I’m in a critique group, and I consider it some of the most valuable time in my schedule. Even when—especially when—the members of the group tell me what I don’t want to hear. I trust their experience and opinions. The other writers will tell me if something isn’t working or if a character’s motivation is not clear. And by critiquing the other members’ work, I’m also learning. It’s a reciprocal relationship.

Any good suggestions for overcoming writer’s block?

I suffer not from “block” but “overwhelm.” Staring at a blank page usually means that I’m tired. So I’ll work on something else or take a break. Getting out for a walk or a swim usually shakes something loose.

“Overwhelm”—I like that! What is your VERB? (this is a big poster at a local mall)? If you had to choose ONE verb that describes you and your behavior or attitude, what would it be?

My last verb was “swim.” These days it’s “breathe.” My mind gets ahead of itself at times, and once in a while I have to remind myself to slow down and enjoy the view. Plus, a wise writing coach once told me that you can’t breathe and panic at the same time. It felt like good advice.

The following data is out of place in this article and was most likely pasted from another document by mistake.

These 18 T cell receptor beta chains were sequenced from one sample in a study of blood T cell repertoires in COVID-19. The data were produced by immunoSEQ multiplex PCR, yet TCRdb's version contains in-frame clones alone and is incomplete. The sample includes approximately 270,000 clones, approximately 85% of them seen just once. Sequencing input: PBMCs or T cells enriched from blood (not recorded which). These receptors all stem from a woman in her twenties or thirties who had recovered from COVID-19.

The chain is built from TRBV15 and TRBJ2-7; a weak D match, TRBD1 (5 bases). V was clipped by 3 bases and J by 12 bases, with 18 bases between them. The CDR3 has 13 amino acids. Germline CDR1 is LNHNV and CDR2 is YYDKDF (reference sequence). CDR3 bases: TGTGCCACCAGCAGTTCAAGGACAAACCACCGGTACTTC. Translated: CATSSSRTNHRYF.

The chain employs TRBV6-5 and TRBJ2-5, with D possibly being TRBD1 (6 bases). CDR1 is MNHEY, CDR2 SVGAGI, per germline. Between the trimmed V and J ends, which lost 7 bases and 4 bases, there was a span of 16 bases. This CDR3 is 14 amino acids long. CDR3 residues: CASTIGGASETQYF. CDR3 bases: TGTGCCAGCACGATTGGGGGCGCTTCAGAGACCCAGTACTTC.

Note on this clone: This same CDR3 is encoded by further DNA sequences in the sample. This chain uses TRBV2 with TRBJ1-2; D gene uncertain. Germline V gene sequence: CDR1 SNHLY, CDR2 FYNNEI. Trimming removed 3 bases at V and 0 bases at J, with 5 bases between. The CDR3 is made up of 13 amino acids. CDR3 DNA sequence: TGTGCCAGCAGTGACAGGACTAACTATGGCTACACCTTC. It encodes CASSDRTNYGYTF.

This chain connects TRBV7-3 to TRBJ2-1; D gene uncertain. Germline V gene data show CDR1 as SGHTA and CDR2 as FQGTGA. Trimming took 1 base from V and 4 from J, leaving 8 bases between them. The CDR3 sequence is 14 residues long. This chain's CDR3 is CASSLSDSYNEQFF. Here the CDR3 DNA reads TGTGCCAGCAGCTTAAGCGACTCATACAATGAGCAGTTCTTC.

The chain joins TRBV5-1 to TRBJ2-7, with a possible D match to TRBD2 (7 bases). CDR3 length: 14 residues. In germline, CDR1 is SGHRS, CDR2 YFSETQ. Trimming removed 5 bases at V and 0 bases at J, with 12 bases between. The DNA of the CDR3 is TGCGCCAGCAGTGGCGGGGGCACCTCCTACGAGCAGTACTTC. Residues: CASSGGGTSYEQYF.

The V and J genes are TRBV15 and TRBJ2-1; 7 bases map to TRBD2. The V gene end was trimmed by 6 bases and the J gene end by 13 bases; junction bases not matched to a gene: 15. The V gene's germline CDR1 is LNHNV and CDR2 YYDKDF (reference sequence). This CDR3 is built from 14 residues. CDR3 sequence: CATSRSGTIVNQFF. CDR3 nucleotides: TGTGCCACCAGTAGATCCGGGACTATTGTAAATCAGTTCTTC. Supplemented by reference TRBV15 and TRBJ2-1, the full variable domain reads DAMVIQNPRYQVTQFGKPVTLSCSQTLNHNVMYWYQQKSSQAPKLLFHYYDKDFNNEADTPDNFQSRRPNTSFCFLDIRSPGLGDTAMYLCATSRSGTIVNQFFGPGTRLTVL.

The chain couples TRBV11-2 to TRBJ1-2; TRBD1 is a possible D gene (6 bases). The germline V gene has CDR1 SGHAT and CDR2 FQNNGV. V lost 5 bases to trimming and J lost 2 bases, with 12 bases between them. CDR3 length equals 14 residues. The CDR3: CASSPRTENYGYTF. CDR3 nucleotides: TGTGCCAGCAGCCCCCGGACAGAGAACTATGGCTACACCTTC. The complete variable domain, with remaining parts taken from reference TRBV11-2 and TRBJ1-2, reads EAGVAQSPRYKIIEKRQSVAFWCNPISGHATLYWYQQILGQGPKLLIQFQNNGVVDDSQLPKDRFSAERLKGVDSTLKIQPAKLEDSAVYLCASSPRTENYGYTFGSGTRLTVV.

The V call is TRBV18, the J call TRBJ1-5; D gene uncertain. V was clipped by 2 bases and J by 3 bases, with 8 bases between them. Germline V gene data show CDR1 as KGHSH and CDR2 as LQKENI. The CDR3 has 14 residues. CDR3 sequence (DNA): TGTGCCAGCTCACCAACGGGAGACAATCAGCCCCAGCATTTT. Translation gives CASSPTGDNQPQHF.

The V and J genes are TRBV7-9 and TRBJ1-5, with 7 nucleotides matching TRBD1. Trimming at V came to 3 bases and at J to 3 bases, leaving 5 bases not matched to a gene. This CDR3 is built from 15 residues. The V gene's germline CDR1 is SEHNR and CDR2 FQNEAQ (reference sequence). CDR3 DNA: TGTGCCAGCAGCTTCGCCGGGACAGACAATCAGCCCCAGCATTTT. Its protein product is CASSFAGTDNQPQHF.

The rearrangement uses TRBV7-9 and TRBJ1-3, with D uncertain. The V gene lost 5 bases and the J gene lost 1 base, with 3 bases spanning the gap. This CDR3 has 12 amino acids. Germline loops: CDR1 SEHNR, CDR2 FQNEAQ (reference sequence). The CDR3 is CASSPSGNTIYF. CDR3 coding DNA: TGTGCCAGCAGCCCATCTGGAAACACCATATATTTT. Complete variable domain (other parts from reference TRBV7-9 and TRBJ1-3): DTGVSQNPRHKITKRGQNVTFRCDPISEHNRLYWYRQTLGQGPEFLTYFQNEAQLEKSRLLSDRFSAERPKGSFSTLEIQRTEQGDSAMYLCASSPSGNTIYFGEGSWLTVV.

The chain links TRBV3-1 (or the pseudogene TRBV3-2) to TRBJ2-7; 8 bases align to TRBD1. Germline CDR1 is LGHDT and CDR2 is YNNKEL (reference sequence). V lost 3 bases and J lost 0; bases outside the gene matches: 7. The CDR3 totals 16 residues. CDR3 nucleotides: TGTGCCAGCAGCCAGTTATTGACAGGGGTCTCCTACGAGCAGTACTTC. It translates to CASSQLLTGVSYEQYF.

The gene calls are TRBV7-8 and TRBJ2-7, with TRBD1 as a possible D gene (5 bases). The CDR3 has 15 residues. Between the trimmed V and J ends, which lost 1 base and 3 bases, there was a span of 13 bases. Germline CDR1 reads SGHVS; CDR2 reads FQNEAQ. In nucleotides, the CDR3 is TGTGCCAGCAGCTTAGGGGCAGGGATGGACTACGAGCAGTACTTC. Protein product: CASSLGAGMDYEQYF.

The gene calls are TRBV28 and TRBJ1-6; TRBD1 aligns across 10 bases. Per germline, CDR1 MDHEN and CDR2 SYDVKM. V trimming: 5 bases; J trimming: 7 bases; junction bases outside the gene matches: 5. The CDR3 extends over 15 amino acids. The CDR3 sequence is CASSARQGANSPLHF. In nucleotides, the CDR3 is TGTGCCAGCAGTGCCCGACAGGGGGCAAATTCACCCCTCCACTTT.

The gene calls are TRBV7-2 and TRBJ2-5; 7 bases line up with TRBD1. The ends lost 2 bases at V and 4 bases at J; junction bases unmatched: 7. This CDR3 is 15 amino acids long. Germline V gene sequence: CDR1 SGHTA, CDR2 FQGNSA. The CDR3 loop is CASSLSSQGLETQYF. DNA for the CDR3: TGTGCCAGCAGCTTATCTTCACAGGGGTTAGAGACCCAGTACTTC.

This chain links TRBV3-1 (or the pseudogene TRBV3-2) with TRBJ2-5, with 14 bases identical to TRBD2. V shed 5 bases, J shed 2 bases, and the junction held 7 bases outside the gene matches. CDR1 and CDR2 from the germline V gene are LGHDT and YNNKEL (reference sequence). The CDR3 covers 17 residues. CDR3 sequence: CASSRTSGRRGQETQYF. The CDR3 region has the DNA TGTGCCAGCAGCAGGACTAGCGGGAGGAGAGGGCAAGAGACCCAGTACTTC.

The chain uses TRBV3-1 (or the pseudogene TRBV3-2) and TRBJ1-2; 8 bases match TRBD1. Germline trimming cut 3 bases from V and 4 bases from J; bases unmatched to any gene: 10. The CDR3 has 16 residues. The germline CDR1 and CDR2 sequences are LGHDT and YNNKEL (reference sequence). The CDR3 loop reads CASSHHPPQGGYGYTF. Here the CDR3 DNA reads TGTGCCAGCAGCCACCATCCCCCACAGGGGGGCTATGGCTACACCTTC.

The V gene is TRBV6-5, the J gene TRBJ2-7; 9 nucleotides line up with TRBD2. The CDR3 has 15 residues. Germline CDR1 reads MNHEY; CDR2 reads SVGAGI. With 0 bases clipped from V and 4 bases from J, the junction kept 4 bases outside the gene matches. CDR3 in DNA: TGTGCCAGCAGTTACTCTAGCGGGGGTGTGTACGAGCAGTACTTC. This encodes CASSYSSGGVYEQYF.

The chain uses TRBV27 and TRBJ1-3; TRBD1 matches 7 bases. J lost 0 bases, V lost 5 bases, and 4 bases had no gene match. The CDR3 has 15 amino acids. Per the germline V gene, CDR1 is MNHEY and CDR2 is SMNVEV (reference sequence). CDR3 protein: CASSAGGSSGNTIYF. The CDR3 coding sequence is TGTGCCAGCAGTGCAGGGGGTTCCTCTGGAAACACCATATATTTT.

Thanks so much for joining us today, Laurie. I’m looking forward to your new book and the one that comes next. Readers, if you’d like to find out more about Laurie and her work, please visit the following sites: 

Website: 
http://laurieboris.com/

Facebook:  http://www.facebook.com/laurie.boris.author

Twitter: http://www.twitter.com/LaurieBoris

Amazon author page: http://www.amazon/author/laurieboris

Goodreads: http://www.goodreads.com/author/show/4824645.Laurie_Boris

          Mysteries usually take place in urban settings. The average person assumes crime rates are higher in the concrete jungle, and therefore, more suited to crime fiction. Even if the stories don’t take place in New York, Los Angeles, Miami or Chicago, they often occur in some sort of town. After all, the country too slow, an easier life not conducive to violence. People get along and aren’t into each other’s business because they aren’t up under each other. It’s where the city dweller goes to relax. Peace, quiet, calm Americana.

          Sorry, but that ain’t necessarily so.

          In a lot of rural settings, E-I-E-I-O spells dead.

C. Hope Clark, author

C. Hope Clark, author

The country is where chemicals can dissolve your lungs, invisible gases from silos and cattle asphyxiate, tools disembowel, machinery rips off limbs, and animals, given the right situation, eat you right down to the bone.

          Imagine all that opportunity in the hands of a diabolical killer.